My friend Liam recently posted about the things characters leave unsaid on his blog, This Page Intentionally Left Blank. It's a really fascinating topic, so I've written a follow-up post.
People leave things unsaid all the time. Greg never tells Harriet he loves her.
George never finds the courage to thank Charles for believing in his
nutty dreams. Sandra tries to be a people pleaser and never tells Patty
that Patty's whining drives her crazy. Mike never tells his
wife that her cooking really is as terrible as she thinks it is. These
things left unsaid, while not outright lies, will still influence who a
character is and how they react to their situation.
lots of reasons for leaving things unsaid. A lack of courage. A fear
that saying it will change things forever. A desire not to be seen as
someone who complains. To illustrate I'm going to expound on those examples.
we have Will. Will works for a mob boss. Will has no interest in making
the boss mad and paying for it in blood. However, one day Will sees
that there might be a better way of interrogating prisoners. He wants to
bring this up to the mob boss, but he doesn't want to challenge the
boss lest the boss see the suggestion as uppity and disrespectful. As a
result, Will will be even more aware of how the boss reacts to Will's
actions. He'll be thinking about ways he could make the suggestion that
won't provoke violence. He'll be having nightmares about what will
happen if it did. He may be trying to get on the boss's good side even
more than usual.
Second, we have Roland. Roland is in love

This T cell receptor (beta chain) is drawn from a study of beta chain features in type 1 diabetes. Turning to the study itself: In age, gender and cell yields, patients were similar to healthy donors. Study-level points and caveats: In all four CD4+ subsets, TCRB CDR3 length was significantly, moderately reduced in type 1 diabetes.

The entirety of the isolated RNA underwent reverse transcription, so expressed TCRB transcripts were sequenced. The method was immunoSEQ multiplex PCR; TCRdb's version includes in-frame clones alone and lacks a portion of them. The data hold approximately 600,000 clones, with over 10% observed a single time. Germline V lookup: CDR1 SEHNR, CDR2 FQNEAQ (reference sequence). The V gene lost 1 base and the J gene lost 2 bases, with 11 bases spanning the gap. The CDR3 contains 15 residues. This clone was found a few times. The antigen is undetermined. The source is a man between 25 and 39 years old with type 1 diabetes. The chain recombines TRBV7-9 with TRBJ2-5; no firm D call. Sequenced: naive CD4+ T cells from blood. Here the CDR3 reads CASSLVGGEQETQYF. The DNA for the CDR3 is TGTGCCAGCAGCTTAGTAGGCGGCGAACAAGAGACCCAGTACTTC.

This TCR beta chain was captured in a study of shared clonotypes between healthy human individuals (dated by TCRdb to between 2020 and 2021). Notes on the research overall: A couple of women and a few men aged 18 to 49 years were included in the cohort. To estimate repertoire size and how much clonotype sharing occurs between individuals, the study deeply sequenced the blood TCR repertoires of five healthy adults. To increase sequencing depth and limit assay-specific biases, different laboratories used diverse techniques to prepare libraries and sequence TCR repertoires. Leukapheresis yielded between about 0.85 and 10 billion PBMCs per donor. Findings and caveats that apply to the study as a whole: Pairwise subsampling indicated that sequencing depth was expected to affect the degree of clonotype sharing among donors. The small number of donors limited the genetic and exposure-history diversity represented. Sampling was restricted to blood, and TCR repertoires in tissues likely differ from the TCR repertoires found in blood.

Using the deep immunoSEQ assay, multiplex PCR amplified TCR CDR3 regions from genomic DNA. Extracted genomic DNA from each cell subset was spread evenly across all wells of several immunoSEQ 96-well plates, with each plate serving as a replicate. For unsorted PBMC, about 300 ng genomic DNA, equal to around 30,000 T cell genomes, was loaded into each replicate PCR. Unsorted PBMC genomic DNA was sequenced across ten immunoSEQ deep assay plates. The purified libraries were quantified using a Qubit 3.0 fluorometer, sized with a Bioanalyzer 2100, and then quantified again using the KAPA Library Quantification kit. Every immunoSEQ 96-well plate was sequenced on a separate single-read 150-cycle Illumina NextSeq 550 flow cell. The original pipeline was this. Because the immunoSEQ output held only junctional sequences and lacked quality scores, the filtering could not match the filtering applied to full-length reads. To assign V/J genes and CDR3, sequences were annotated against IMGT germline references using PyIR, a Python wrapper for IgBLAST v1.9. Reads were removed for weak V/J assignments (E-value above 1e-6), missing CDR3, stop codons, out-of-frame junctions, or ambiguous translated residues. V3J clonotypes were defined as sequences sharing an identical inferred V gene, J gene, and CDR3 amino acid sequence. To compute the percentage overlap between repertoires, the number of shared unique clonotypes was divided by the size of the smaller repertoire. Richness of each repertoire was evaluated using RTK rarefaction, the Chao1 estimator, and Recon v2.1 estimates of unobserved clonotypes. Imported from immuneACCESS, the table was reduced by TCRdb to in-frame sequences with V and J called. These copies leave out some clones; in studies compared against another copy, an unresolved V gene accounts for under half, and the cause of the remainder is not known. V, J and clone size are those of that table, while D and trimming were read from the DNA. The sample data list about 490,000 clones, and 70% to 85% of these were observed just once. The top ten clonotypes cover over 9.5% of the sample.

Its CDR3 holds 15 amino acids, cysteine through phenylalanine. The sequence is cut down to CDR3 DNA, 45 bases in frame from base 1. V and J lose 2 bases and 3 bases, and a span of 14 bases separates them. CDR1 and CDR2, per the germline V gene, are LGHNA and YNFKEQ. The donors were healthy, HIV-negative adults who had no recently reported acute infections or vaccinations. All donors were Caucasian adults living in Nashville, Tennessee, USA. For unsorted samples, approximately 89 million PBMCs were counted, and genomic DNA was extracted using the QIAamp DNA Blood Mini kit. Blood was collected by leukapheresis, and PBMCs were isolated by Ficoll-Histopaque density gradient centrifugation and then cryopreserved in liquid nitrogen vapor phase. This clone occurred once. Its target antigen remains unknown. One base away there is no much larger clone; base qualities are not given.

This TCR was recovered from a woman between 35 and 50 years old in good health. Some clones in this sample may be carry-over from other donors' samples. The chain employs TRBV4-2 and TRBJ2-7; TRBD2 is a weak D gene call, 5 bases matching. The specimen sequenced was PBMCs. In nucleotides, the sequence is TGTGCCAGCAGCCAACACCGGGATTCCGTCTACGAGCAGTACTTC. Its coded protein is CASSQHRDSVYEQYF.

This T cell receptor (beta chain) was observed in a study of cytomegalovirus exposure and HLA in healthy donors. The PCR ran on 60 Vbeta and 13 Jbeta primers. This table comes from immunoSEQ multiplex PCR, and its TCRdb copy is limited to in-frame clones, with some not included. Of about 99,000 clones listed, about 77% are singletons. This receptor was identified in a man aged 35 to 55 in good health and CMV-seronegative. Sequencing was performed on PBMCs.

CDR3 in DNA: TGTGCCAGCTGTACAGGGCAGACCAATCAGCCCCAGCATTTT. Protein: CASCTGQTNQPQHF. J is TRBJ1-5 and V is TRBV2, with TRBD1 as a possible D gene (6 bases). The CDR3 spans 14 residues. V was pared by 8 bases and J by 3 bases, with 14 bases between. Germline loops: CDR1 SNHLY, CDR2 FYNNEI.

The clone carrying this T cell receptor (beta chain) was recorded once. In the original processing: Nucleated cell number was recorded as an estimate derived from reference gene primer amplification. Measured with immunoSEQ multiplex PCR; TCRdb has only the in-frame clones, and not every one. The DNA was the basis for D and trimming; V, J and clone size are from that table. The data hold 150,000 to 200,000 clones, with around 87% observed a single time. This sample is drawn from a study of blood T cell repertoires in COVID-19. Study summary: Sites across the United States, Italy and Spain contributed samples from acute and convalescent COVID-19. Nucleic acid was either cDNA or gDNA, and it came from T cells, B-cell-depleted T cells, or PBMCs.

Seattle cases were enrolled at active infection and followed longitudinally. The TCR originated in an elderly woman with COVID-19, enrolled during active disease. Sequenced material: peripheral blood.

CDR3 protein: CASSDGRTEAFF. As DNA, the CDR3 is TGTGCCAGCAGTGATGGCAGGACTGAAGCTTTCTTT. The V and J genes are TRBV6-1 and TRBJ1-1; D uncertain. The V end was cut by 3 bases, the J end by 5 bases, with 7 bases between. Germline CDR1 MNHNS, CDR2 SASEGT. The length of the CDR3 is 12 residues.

with Maria, whom he has been friends with for years. He wants to tell
her he loves her, but is
afraid that if he admits his love for her, it'll ruin their friendship.
As a result, romantic stories and such make him a little uncomfortable,
because they remind him of the secret he keeps locked up. Going
somewhere alone with her makes him nervous. Maria and her friends notice these things.
Third, Claudia works for a
man who loses his temper a lot. He's a nice guy, but he has no emotional
self control. Claudia sees that some things could go a lot smoother if
he just learned to keep a cool head. She wants to say something, but she
also wants to be the good employee, and fears that talking to him would
ignite his temper and get her fired. So, as the weeks pass and she
doesn't say anything, she starts to get frustrated. Things could be so
much better if he just made a few small adjustments. She works hard to
control her temper, why can't he do the same? Her frustration keeps
building and building, but she never says anything because she wants to
keep her job. It stresses her out, so she starts taking kickboxing
classes to burn off her frustration.
See how this works?
some cases, leaving something unsaid may be directly related to
bottling up emotions, which could result in an emotional explosion. For
example, perhaps one day Claudia's boss does something that really ticks
her off, and she can't control her frustration anymore and so she
starts yelling and screaming at him.
Also, as Liam
pointed out in his post, if the other characters see how one character
is acting but don't know what that character isn't saying, they may make
assumptions that aren't true, or they may have things they themselves aren't saying, and this will affect how the characters
So, let's look at those examples from the other side.